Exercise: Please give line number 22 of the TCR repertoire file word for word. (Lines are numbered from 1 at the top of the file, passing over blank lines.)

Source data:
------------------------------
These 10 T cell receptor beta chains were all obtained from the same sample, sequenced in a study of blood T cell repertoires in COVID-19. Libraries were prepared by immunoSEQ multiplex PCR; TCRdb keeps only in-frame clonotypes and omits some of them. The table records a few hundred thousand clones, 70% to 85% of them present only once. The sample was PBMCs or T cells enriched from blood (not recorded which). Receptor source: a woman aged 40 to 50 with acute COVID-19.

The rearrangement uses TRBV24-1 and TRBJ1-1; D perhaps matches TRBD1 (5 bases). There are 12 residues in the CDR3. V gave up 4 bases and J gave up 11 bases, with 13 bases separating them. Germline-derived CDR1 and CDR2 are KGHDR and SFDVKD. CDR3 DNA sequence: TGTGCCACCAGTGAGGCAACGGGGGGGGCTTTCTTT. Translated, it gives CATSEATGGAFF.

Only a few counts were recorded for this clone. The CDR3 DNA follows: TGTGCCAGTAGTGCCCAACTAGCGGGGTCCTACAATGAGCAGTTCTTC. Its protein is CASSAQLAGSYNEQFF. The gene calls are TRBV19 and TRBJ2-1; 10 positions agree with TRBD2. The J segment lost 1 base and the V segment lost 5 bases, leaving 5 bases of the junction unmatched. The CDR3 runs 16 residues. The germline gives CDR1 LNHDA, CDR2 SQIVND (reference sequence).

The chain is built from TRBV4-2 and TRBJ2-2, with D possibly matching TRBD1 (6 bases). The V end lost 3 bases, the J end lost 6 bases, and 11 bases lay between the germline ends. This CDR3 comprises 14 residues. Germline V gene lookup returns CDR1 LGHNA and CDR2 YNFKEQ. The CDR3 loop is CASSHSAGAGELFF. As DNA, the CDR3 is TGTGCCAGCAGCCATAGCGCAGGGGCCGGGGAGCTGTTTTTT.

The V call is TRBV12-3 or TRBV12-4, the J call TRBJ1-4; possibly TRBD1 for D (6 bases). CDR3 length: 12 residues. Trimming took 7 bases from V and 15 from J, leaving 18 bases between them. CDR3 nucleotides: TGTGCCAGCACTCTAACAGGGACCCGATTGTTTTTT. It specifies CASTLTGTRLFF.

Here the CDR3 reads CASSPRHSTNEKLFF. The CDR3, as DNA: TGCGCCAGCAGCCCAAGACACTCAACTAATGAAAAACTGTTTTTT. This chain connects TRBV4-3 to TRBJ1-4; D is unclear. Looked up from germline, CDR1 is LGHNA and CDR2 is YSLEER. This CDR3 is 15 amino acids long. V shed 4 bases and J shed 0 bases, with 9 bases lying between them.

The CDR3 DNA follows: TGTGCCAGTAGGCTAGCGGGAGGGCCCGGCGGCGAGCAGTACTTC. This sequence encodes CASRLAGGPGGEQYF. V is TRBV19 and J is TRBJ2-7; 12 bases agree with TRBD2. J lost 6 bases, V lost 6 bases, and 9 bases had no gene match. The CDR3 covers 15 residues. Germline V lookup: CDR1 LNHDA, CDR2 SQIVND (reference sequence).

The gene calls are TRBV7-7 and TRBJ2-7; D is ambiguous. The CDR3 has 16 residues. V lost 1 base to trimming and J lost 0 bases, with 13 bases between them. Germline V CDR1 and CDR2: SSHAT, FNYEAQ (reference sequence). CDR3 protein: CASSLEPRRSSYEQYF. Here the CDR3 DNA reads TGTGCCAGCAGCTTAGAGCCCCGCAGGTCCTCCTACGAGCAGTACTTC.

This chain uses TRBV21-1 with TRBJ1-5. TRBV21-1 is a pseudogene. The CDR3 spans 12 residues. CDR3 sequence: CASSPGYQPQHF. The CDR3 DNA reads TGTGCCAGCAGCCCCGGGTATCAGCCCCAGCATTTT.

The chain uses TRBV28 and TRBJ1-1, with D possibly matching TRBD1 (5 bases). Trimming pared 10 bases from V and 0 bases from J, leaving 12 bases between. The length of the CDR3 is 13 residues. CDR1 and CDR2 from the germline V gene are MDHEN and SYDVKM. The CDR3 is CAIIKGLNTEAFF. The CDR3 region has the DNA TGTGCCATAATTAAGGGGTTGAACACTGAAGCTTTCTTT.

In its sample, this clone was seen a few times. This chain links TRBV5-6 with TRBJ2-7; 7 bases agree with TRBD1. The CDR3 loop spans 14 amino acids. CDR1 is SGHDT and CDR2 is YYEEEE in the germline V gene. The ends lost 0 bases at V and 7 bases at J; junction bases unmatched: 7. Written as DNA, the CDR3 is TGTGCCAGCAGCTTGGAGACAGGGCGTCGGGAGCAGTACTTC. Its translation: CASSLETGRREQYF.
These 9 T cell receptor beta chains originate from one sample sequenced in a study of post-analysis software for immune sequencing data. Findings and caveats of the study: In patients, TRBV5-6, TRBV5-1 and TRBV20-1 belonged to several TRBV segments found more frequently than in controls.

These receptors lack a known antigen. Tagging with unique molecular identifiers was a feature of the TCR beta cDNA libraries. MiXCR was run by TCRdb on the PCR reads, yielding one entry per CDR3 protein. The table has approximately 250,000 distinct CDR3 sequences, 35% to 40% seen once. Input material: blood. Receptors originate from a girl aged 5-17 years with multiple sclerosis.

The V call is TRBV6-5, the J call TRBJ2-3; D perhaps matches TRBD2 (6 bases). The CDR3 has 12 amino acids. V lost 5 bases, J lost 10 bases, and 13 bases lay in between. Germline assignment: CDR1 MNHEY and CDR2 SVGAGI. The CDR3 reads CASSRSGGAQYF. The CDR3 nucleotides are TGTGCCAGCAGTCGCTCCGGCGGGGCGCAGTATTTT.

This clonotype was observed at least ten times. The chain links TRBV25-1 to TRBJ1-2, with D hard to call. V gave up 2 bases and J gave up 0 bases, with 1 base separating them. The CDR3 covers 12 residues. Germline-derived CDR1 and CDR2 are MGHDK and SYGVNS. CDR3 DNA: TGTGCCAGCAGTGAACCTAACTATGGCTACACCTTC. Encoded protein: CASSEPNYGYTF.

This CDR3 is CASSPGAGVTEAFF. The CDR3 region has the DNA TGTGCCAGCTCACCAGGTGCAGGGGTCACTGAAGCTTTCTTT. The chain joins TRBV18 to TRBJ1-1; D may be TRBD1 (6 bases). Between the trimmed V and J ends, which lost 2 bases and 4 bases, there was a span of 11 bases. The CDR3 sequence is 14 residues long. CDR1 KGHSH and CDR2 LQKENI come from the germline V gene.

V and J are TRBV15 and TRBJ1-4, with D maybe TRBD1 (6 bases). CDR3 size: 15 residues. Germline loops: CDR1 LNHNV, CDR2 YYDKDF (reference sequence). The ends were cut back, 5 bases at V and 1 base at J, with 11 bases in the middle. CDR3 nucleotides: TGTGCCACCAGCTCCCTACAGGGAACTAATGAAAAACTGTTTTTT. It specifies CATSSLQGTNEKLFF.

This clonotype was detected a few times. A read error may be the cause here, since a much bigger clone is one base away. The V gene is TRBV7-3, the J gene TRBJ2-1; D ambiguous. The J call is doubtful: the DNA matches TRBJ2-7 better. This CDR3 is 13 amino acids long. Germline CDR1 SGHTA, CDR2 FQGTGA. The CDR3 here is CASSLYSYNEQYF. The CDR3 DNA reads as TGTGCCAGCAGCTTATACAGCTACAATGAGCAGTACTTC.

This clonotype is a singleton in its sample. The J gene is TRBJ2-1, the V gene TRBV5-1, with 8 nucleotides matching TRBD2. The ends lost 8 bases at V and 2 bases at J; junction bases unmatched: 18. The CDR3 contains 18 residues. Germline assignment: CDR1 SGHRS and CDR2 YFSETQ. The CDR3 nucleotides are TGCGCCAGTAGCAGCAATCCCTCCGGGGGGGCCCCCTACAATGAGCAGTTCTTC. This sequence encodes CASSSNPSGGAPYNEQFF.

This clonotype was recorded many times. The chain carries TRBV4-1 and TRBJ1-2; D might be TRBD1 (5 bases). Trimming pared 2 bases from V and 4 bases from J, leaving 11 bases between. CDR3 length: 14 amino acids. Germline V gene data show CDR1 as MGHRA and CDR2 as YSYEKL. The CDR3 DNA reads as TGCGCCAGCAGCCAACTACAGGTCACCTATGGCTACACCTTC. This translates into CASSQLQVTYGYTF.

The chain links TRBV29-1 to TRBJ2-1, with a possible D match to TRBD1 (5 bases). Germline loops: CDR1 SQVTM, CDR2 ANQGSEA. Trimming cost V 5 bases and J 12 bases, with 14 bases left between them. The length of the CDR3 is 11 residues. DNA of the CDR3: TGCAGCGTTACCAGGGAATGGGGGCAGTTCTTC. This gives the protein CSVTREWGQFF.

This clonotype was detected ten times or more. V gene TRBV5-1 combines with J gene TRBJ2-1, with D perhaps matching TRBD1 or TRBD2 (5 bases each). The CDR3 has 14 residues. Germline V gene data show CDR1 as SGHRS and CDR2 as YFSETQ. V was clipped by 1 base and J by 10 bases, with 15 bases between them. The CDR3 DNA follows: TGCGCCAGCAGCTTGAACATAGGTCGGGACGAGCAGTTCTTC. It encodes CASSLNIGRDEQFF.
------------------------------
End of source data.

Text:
This clonotype was detected ten times or more. V gene TRBV5-1 combines with J gene TRBJ2-1, with D perhaps matching TRBD1 or TRBD2 (5 bases each). The CDR3 has 14 residues. Germline V gene data show CDR1 as SGHRS and CDR2 as YFSETQ. V was clipped by 1 base and J by 10 bases, with 15 bases between them. The CDR3 DNA follows: TGCGCCAGCAGCTTGAACATAGGTCGGGACGAGCAGTTCTTC. It encodes CASSLNIGRDEQFF.